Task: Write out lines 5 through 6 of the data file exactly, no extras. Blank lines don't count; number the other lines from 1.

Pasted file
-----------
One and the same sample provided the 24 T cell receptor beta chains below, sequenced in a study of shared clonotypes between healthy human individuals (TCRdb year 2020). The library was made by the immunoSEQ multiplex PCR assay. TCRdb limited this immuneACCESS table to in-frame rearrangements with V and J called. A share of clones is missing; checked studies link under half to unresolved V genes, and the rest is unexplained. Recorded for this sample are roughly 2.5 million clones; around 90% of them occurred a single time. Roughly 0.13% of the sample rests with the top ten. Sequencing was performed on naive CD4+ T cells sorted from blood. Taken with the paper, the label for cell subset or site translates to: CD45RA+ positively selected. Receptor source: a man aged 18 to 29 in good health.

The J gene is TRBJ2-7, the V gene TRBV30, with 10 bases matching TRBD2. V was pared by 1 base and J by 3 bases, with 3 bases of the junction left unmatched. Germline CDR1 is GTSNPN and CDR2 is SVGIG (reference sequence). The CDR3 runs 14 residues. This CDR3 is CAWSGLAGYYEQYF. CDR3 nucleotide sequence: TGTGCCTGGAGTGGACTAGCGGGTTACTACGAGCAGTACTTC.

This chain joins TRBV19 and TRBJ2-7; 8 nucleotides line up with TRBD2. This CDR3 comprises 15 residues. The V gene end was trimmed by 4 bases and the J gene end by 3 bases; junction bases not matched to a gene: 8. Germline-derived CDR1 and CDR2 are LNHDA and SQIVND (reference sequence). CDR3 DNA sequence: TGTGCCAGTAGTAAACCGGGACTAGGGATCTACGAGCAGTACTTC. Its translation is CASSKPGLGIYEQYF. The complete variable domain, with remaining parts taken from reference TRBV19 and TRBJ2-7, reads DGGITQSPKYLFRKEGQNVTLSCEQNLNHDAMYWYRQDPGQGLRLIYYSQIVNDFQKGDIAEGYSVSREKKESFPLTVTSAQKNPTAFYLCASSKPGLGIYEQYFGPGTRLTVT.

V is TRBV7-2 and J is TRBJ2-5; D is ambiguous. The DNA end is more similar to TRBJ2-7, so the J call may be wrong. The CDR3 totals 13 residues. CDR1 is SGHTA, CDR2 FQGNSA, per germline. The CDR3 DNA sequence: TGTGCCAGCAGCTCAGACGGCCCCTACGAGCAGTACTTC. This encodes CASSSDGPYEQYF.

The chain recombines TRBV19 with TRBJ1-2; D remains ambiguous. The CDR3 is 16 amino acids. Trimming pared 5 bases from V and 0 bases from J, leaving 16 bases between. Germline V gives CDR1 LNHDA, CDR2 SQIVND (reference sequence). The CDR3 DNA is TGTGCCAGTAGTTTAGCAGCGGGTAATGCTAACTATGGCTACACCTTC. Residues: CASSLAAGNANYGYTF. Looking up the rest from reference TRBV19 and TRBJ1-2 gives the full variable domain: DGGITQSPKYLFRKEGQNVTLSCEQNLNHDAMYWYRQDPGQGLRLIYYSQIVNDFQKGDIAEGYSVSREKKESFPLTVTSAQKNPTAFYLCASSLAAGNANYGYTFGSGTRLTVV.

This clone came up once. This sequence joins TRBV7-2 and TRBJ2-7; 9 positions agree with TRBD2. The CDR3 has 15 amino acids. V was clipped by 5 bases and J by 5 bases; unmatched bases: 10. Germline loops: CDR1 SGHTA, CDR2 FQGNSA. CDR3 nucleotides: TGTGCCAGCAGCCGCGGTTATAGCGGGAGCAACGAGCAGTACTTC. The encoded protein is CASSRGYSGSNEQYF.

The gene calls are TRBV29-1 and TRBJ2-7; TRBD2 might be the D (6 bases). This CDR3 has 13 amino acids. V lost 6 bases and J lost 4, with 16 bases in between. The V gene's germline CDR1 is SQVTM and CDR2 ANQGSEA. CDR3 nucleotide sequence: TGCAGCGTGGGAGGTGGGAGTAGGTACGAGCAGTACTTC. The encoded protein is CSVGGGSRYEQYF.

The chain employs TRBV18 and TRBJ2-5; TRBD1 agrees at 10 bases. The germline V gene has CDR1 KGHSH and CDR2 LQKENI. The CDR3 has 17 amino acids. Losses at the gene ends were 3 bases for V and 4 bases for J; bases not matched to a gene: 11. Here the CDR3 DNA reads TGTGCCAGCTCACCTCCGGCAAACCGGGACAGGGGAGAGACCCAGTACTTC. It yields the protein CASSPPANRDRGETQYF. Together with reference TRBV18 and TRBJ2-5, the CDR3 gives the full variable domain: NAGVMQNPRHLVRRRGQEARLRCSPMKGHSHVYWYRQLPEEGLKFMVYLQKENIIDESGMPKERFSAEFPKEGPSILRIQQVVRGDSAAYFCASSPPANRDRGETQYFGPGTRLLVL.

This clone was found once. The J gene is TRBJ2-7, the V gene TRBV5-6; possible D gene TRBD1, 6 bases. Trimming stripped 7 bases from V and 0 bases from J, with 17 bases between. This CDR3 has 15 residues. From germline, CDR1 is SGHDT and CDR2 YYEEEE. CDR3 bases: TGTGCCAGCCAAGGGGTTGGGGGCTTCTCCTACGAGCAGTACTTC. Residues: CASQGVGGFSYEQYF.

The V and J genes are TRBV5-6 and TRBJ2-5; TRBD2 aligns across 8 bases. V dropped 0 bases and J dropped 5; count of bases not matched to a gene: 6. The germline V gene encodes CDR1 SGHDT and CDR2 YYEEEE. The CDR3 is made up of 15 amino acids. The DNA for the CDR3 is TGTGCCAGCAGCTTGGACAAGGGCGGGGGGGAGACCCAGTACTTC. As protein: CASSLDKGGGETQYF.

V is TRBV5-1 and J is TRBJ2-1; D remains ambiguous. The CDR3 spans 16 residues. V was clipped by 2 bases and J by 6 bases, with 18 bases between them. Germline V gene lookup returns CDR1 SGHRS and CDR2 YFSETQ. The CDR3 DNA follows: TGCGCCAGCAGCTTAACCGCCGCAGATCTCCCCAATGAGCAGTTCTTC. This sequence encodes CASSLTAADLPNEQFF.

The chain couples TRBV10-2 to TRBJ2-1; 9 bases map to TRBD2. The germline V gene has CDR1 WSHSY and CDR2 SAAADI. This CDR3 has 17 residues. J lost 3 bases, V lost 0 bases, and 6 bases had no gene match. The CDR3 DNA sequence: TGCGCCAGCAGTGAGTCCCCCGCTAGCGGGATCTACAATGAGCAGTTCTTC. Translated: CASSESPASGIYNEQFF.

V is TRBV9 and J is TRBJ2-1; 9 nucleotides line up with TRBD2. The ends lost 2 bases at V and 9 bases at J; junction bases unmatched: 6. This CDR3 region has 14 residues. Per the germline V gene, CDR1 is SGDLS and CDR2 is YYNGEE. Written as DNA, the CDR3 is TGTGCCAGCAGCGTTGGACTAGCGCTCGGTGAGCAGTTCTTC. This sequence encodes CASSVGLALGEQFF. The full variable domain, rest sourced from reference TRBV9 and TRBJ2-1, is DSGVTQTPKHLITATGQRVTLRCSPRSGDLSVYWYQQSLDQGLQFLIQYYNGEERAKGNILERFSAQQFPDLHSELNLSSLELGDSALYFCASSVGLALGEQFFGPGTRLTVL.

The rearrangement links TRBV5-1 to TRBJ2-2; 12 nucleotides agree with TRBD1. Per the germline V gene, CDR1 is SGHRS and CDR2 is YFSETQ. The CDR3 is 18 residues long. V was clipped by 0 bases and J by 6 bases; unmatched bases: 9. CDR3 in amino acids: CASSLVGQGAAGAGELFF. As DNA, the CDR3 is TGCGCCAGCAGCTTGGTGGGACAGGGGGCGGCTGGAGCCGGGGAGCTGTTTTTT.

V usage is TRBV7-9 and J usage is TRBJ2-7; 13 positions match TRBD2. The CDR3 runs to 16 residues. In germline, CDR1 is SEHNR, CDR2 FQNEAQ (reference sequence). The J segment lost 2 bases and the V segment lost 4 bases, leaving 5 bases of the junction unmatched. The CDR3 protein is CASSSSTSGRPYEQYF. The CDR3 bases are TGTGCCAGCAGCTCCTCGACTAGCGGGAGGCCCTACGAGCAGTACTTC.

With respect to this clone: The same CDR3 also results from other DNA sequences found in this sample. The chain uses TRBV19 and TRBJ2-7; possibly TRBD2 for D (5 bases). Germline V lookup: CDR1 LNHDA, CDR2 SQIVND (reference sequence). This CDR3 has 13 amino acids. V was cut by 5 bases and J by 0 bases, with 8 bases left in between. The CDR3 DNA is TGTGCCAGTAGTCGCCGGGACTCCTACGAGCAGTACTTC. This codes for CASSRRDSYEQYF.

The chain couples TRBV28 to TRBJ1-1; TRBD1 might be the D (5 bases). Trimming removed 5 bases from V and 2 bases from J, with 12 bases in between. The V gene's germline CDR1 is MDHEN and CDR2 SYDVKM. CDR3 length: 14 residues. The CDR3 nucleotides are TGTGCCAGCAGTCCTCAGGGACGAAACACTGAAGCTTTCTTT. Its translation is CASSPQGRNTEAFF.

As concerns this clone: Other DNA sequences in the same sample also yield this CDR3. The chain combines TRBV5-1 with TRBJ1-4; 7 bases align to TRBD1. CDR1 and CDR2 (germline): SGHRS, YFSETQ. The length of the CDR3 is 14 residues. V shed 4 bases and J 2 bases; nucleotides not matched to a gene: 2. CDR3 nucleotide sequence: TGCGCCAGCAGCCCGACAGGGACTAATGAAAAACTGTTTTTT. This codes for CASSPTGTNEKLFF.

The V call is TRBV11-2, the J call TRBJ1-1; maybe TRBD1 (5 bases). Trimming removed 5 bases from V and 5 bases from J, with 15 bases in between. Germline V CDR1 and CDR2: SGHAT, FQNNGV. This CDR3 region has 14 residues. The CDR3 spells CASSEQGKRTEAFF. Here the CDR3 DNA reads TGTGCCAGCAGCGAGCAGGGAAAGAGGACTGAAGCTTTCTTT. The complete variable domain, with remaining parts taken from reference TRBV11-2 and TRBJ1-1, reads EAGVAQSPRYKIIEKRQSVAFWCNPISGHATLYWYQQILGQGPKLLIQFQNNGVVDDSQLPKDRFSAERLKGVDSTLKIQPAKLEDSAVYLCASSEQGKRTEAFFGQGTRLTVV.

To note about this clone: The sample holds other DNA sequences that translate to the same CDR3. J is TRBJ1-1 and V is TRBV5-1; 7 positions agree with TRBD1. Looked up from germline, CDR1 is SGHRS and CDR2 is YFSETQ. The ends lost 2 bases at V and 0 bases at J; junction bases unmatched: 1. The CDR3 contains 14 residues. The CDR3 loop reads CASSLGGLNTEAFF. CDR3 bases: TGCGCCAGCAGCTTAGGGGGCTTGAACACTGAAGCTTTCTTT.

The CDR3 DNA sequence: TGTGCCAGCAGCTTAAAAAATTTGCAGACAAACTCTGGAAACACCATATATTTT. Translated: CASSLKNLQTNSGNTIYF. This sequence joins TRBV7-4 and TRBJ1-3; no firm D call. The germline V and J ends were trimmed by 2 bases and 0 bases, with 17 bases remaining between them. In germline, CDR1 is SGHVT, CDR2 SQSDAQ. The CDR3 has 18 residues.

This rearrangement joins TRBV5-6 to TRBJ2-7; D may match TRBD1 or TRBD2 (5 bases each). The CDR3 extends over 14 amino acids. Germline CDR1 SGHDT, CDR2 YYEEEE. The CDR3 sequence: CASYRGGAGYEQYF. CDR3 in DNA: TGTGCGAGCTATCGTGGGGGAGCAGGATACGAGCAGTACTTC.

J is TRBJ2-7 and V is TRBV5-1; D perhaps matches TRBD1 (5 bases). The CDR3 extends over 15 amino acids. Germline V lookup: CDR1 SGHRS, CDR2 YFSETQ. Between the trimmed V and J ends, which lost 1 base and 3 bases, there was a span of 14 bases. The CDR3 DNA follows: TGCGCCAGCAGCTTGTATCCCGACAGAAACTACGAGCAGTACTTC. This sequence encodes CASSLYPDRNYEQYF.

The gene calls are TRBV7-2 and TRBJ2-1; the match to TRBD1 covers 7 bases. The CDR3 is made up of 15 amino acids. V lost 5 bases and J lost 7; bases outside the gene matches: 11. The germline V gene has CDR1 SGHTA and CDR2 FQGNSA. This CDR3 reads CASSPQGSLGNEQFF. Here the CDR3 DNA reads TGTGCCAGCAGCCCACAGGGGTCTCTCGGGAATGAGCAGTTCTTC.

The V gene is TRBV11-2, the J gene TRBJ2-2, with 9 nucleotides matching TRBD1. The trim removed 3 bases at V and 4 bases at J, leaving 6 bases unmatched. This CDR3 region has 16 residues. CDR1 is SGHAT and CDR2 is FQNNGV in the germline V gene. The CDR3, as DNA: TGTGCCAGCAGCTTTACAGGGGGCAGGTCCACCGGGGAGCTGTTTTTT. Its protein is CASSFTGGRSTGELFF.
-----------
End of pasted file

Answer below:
The chain recombines TRBV19 with TRBJ1-2; D remains ambiguous. The CDR3 is 16 amino acids. Trimming pared 5 bases from V and 0 bases from J, leaving 16 bases between. Germline V gives CDR1 LNHDA, CDR2 SQIVND (reference sequence). The CDR3 DNA is TGTGCCAGTAGTTTAGCAGCGGGTAATGCTAACTATGGCTACACCTTC. Residues: CASSLAAGNANYGYTF. Looking up the rest from reference TRBV19 and TRBJ1-2 gives the full variable domain: DGGITQSPKYLFRKEGQNVTLSCEQNLNHDAMYWYRQDPGQGLRLIYYSQIVNDFQKGDIAEGYSVSREKKESFPLTVTSAQKNPTAFYLCASSLAAGNANYGYTFGSGTRLTVV.

This clone came up once. This sequence joins TRBV7-2 and TRBJ2-7; 9 positions agree with TRBD2. The CDR3 has 15 amino acids. V was clipped by 5 bases and J by 5 bases; unmatched bases: 10. Germline loops: CDR1 SGHTA, CDR2 FQGNSA. CDR3 nucleotides: TGTGCCAGCAGCCGCGGTTATAGCGGGAGCAACGAGCAGTACTTC. The encoded protein is CASSRGYSGSNEQYF.